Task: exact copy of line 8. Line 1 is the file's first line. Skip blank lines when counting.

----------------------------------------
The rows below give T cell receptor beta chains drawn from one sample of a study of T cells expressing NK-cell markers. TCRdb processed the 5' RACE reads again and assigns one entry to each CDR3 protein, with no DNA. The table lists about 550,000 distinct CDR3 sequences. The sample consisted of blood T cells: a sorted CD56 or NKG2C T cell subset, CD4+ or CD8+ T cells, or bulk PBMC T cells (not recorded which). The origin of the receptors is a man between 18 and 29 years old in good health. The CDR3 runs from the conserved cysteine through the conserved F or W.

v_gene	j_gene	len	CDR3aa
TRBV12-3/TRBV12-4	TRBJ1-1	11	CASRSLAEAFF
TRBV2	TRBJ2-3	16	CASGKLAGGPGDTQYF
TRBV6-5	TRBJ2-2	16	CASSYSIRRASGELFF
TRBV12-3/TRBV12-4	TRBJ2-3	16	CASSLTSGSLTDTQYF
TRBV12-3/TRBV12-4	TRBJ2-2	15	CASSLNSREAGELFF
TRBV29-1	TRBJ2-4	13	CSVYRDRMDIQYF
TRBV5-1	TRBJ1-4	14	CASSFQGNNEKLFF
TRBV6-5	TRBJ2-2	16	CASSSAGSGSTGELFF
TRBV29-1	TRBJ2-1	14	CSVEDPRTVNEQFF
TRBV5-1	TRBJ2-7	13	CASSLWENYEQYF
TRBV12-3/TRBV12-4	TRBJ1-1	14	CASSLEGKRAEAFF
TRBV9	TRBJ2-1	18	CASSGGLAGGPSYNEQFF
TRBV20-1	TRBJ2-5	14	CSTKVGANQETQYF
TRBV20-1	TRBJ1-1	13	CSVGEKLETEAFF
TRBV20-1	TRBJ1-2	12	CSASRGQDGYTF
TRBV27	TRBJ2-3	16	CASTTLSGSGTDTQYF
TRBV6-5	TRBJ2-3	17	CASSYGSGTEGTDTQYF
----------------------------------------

TRBV29-1	TRBJ2-4	13	CSVYRDRMDIQYF